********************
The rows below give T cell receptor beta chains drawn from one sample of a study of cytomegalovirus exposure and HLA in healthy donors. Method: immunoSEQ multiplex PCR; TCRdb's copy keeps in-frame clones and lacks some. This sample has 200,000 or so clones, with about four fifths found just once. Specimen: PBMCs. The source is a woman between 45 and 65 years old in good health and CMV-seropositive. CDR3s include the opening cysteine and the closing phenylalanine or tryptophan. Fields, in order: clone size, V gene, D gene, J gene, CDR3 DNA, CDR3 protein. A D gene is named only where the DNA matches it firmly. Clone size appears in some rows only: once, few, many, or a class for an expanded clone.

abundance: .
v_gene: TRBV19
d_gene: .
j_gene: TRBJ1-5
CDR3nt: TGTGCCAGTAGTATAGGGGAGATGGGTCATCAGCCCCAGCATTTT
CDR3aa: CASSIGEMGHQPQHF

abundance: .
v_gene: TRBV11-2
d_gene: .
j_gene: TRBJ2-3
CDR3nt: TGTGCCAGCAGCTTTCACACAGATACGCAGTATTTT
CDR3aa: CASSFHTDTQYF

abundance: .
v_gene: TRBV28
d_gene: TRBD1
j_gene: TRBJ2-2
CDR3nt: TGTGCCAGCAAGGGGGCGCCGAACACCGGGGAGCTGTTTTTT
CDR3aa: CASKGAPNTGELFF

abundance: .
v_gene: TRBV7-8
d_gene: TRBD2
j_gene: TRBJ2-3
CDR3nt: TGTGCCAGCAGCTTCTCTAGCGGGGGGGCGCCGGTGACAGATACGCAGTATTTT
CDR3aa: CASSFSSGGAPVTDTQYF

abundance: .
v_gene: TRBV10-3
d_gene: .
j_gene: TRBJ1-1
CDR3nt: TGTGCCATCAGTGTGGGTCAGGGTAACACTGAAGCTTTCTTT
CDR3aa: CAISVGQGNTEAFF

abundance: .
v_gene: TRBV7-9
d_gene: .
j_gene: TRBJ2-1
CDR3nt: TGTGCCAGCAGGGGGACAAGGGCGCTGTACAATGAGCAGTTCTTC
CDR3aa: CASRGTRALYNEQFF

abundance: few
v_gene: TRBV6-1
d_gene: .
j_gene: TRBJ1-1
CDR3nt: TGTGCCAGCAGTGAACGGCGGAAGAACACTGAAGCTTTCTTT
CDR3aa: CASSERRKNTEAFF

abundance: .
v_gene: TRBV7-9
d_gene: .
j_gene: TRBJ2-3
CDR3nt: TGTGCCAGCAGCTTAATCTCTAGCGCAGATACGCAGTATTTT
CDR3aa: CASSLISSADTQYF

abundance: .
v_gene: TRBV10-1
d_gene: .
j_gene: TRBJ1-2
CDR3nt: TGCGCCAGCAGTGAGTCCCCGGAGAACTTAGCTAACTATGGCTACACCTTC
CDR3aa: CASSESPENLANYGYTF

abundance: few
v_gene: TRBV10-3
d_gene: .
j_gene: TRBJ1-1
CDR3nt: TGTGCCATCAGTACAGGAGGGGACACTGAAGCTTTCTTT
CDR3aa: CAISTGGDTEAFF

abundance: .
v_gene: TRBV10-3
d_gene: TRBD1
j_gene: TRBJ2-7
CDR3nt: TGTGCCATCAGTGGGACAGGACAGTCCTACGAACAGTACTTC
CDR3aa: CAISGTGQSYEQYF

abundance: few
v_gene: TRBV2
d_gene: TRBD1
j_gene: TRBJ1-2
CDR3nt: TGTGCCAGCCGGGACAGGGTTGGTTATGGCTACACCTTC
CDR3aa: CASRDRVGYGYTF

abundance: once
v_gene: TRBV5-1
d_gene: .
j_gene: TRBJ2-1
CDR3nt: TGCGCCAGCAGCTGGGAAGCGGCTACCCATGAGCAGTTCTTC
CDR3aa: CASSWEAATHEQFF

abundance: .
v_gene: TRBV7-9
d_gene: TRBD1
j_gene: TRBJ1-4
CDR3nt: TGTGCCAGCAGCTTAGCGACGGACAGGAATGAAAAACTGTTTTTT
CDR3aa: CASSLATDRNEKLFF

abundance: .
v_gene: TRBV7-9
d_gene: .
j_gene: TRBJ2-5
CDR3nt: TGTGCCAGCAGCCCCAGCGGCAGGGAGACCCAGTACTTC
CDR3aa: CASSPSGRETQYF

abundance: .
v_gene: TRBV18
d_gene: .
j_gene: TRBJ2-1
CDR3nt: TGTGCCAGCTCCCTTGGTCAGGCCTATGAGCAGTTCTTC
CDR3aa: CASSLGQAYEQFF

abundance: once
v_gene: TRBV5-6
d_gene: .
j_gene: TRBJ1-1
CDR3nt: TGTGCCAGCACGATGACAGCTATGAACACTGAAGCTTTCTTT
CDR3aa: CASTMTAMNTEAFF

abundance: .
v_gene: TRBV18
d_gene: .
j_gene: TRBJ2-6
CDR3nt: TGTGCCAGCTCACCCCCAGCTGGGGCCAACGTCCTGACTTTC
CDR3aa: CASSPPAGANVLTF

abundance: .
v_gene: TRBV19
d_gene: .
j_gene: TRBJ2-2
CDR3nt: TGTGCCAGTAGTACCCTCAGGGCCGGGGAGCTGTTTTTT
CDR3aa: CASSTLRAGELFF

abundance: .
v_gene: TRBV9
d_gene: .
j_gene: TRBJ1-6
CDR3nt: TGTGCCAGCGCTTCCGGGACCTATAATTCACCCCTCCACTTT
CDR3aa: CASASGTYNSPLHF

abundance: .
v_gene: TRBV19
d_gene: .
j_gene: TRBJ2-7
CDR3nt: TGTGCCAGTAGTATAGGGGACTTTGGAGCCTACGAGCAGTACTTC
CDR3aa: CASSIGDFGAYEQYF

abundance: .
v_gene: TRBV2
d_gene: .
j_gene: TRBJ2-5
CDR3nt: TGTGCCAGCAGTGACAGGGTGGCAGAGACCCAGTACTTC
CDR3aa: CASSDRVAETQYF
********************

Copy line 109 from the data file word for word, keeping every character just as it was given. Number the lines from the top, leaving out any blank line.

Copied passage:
CDR3aa: CASSPPAGANVLTF